When is default ever the best choice? It rarely works out for the best (at least for you) and that’s true of web hosting, too. When you register a domain, you’re often asked if you’d like to add on hosting and since it’s so easy (and right there) a lot of newbies who aren’t super tech savvy will say yes. This can lead to years of working with the wrong host for you just because you got lured in by the path of least resistance.
Usually if someone registers a domain for the first time, they don’t have a strong background in website management or design. They’re doing this by the bootstraps and technically it can be done. However, it’s worth the time and effort to research the best web host for your online presence, especially as business grows and you enjoy an increase in visitors. Taking the easy route can be dangerous—here are just a few pitfalls you might stumble into:
- It’s not the best bang for your buck
If you think all web hosting is the same, you probably haven’t had a server down for hours or days and watched your revenues tank (yet). Different web hosts may promise different amounts of uptime, and these can all be attached to various levels of fees. For example, Web Host A might guarantee 99.4 percent uptime on a shared hosting server for $10 per month. Web Host B might guarantee 98.7 percent uptime on a like server for $15 per month—why would you pay more for worse service?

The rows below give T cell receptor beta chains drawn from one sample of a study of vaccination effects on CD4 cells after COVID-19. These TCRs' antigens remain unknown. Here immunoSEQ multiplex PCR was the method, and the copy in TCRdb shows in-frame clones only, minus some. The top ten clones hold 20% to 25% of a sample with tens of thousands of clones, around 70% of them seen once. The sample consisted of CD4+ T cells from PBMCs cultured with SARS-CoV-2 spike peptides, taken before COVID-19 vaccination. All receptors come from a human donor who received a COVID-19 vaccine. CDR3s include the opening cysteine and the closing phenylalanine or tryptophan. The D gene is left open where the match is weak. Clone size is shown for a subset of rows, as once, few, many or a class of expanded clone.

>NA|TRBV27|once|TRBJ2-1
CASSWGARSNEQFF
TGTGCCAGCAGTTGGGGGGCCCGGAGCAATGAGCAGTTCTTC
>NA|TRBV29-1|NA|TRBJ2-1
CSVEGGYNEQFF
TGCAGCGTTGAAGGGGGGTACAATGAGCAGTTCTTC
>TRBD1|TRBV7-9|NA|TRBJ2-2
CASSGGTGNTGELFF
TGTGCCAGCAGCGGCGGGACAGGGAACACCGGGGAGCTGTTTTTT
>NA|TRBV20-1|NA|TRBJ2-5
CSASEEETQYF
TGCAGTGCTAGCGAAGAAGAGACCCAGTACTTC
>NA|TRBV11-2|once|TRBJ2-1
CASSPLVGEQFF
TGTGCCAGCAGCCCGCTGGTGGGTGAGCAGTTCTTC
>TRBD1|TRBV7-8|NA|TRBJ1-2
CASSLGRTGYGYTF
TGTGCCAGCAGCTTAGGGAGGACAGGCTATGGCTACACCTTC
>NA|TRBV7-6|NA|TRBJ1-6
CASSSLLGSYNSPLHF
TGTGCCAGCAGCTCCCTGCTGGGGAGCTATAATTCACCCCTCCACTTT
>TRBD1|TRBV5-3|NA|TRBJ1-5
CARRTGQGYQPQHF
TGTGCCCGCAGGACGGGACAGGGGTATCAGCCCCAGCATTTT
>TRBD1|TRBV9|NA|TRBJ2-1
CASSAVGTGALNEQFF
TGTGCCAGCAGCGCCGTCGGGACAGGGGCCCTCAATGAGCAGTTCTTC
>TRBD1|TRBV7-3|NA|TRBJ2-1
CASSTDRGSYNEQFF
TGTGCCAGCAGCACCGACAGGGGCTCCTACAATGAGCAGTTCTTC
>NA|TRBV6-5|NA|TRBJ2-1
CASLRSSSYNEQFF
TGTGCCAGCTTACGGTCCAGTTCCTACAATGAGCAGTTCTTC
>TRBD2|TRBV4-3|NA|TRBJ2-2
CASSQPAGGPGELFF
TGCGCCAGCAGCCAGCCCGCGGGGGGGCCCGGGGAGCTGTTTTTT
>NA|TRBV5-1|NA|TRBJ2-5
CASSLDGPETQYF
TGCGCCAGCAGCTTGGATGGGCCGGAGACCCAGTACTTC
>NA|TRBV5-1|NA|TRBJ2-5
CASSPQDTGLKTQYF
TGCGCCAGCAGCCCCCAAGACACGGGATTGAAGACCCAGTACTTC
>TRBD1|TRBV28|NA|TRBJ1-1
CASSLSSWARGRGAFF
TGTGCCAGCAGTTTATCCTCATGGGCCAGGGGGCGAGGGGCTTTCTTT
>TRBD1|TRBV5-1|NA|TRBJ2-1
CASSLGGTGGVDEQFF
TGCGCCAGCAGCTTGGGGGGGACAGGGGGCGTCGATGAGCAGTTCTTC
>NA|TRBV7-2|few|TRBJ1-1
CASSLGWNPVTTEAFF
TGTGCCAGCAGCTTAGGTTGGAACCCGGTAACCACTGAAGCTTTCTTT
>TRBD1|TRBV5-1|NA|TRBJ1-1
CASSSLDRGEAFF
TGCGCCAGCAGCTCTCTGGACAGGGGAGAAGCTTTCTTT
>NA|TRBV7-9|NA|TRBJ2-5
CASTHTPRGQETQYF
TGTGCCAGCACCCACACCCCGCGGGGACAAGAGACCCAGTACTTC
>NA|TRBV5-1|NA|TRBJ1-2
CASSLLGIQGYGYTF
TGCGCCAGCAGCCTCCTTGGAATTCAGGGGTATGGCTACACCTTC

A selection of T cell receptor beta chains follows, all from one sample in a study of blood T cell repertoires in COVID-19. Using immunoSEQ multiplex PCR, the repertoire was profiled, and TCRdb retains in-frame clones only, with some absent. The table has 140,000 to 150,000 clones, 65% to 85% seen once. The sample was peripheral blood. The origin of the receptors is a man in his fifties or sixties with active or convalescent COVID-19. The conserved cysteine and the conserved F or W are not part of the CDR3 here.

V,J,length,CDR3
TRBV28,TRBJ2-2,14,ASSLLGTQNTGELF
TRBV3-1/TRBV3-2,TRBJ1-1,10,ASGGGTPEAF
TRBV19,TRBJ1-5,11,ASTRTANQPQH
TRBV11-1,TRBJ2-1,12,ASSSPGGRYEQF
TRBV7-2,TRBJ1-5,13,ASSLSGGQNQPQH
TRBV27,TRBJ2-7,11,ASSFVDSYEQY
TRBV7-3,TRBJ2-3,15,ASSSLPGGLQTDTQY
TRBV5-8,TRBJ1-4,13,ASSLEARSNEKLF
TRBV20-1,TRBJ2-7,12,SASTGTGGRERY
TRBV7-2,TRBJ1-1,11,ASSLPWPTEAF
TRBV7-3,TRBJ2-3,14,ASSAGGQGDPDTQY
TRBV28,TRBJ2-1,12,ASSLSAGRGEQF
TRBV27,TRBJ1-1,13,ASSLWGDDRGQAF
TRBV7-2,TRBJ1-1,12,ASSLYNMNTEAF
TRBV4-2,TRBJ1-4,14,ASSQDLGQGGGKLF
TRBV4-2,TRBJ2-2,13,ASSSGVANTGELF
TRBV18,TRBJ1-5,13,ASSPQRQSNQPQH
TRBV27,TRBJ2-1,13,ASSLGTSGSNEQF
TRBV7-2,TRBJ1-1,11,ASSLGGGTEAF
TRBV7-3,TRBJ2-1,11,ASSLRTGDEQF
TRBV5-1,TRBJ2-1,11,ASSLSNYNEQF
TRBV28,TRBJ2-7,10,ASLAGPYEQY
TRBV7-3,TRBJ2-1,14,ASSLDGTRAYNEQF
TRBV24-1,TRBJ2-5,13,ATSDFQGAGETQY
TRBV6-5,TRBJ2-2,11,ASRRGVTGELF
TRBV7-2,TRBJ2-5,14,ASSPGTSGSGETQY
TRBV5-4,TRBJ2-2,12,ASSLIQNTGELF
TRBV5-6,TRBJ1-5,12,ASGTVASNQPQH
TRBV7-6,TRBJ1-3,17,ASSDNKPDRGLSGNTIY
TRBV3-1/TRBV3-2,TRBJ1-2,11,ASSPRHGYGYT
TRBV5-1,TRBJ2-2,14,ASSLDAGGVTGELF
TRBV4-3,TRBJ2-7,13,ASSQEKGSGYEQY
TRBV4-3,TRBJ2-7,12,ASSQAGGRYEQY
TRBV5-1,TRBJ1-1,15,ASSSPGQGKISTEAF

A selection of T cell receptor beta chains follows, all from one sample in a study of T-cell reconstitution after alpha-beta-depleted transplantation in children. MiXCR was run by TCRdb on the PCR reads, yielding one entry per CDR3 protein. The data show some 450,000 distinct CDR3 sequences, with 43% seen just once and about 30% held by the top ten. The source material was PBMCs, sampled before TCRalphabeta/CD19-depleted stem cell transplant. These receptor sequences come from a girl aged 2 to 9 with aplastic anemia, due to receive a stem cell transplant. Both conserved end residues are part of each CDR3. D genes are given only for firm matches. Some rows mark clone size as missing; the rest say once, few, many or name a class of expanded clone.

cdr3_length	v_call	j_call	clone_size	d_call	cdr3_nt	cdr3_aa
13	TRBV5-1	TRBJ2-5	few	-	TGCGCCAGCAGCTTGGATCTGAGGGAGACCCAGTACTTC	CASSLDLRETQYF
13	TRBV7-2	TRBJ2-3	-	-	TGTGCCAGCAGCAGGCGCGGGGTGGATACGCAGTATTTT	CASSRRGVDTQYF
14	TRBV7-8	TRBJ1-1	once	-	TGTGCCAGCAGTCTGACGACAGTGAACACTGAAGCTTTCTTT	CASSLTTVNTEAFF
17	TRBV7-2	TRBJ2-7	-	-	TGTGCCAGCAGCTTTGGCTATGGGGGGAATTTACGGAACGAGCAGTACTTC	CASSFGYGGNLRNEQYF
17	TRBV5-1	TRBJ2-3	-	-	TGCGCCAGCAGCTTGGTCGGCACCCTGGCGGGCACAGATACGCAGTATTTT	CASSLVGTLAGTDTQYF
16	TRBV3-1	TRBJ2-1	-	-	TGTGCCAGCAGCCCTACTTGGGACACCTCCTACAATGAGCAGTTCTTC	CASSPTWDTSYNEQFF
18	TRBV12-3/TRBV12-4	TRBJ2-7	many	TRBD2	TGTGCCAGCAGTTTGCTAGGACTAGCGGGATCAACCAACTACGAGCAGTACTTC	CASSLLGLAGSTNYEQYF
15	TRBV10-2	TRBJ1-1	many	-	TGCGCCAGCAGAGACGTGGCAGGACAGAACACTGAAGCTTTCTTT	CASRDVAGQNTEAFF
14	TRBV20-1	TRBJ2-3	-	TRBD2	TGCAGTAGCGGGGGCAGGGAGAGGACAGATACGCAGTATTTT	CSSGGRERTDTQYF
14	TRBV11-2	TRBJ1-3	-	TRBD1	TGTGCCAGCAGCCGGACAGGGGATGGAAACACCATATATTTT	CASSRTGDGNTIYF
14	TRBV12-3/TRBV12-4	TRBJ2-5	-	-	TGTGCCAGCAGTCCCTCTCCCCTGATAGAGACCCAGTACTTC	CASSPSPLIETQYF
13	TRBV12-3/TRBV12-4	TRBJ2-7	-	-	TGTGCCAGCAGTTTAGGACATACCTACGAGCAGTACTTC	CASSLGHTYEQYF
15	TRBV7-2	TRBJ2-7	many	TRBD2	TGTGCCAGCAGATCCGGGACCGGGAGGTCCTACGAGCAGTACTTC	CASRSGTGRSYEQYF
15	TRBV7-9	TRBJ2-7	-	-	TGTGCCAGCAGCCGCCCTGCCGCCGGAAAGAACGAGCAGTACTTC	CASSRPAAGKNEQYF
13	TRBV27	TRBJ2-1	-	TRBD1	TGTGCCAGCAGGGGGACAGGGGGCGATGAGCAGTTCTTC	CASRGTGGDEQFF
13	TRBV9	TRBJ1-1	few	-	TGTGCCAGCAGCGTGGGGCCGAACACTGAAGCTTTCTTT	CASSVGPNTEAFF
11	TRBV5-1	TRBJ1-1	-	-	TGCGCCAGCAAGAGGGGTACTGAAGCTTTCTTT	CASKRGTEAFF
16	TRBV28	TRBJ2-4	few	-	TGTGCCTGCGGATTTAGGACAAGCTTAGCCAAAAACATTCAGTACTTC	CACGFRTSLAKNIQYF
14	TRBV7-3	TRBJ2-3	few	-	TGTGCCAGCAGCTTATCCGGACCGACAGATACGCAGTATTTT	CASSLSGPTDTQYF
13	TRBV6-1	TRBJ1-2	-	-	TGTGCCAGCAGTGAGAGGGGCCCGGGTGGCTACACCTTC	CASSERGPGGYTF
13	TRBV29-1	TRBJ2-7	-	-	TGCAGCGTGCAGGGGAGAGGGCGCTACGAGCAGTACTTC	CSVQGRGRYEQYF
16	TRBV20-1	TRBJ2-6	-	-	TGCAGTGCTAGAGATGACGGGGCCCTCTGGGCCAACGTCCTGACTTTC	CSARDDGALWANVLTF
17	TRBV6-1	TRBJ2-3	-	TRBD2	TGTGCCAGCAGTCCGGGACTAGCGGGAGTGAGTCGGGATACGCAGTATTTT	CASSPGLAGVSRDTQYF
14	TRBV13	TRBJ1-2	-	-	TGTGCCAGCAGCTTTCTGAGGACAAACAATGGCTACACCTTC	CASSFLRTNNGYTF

A lot of people do simply because they don’t do their research. There’s nothing “wrong” or illegal about Web Host B, but why shouldn’t they charge more when people are paying it?
- It’s default for a reason
It’s very unlikely that the company you’re registering your domain with went out and researched the best possible default web host out of the goodness of their heart. They either offer hosting themselves and want to upsell, or they have an arrangement with a web host and are getting a cut of the profits. It’s a great business strategy for them, but you’re the one taking all the risk and paying the cold, hard cash.
- There’s limited up front information
It’s also unlikely that you were forced to read a manifesto in order to find out just what kind of web host you’re tacking on. This could be for one of two reasons (or both): Maybe the site where you registered your domain wanted a clean, uncomplicated means of offering add-on services. They knew you didn’t want to be bogged down with industry jargon, so instead there’s a link where you can read more about the web hosting details.
On a seedier note, maybe they don’t have upfront information about the web hosting because they know it’s not the best deal. They may not want to blatantly advertise their subpar hosting and hope that you’ll be okay with that.
- Nobody wins when being lazy
Using the default host is the lazy approach—how often does that work in your favor? It might very well end up being the “best” web host for you right now, but how can you know for sure? Do some research and figure out what exactly you need and want from a host. Choose a budget that’s not based solely on, “How cheap can I go?” You, your site and your business will benefit from that approach.
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